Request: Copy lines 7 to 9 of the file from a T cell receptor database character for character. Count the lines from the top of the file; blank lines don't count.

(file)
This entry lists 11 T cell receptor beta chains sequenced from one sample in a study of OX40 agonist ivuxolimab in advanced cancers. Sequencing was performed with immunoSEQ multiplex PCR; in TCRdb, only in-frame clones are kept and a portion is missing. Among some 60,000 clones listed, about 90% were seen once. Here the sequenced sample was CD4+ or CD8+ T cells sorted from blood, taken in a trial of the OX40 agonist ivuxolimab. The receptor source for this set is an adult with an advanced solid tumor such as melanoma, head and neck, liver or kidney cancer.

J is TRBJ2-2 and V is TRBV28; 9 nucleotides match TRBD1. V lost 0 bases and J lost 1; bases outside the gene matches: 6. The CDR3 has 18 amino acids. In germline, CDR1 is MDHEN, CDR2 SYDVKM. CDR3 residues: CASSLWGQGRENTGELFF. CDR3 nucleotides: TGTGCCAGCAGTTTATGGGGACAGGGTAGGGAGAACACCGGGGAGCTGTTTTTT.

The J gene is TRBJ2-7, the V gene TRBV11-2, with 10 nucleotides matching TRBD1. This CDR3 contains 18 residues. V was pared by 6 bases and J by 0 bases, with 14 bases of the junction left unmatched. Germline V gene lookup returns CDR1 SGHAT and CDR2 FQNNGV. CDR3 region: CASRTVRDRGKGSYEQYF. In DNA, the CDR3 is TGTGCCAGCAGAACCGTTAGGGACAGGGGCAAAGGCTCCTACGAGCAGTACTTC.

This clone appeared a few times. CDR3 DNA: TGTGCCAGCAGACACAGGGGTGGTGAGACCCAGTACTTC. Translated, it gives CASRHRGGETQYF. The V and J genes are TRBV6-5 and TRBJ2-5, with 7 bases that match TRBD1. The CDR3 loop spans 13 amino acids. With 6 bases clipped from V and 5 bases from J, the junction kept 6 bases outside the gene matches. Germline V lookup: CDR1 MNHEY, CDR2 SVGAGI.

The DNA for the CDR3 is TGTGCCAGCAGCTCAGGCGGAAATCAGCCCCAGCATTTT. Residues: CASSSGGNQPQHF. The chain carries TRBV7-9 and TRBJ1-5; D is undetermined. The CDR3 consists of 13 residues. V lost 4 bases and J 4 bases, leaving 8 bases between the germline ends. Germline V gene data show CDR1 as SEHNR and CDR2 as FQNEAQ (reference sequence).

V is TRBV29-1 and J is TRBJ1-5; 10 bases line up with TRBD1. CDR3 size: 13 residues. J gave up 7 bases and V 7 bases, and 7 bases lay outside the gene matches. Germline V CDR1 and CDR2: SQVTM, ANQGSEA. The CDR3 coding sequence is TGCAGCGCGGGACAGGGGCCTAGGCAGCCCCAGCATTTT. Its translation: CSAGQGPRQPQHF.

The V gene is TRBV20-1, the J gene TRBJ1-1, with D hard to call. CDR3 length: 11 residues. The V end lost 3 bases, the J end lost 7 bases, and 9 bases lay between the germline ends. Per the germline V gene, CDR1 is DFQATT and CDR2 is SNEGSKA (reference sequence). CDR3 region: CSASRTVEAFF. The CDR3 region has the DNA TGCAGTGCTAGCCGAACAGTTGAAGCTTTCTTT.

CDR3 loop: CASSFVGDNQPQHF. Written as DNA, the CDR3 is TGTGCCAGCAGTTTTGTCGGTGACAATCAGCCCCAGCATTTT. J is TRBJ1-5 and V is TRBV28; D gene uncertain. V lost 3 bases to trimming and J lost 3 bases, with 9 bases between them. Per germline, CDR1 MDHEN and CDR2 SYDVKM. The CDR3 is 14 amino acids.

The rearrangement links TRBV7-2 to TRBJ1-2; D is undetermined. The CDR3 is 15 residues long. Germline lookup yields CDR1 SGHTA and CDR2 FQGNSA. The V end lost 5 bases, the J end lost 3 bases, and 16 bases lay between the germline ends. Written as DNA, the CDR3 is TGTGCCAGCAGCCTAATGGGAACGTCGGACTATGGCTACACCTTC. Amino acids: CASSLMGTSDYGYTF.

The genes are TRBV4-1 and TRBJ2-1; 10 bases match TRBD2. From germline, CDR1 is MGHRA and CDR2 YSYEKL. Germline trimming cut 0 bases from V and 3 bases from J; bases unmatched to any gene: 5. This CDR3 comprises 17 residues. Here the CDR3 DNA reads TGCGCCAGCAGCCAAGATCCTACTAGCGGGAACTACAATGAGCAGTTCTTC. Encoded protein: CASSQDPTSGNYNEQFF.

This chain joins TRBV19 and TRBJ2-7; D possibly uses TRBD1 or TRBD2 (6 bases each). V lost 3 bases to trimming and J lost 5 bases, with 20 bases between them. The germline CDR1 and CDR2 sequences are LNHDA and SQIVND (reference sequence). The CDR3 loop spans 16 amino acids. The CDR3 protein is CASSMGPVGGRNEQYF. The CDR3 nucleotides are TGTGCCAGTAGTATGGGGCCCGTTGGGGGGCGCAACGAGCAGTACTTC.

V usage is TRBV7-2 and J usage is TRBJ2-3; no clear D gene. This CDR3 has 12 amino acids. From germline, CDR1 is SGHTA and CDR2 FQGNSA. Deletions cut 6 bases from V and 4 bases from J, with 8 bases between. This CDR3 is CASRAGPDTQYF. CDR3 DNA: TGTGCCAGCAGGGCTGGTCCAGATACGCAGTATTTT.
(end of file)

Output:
The V gene is TRBV20-1, the J gene TRBJ1-1, with D hard to call. CDR3 length: 11 residues. The V end lost 3 bases, the J end lost 7 bases, and 9 bases lay between the germline ends. Per the germline V gene, CDR1 is DFQATT and CDR2 is SNEGSKA (reference sequence). CDR3 region: CSASRTVEAFF. The CDR3 region has the DNA TGCAGTGCTAGCCGAACAGTTGAAGCTTTCTTT.

CDR3 loop: CASSFVGDNQPQHF. Written as DNA, the CDR3 is TGTGCCAGCAGTTTTGTCGGTGACAATCAGCCCCAGCATTTT. J is TRBJ1-5 and V is TRBV28; D gene uncertain. V lost 3 bases to trimming and J lost 3 bases, with 9 bases between them. Per germline, CDR1 MDHEN and CDR2 SYDVKM. The CDR3 is 14 amino acids.

The rearrangement links TRBV7-2 to TRBJ1-2; D is undetermined. The CDR3 is 15 residues long. Germline lookup yields CDR1 SGHTA and CDR2 FQGNSA. The V end lost 5 bases, the J end lost 3 bases, and 16 bases lay between the germline ends. Written as DNA, the CDR3 is TGTGCCAGCAGCCTAATGGGAACGTCGGACTATGGCTACACCTTC. Amino acids: CASSLMGTSDYGYTF.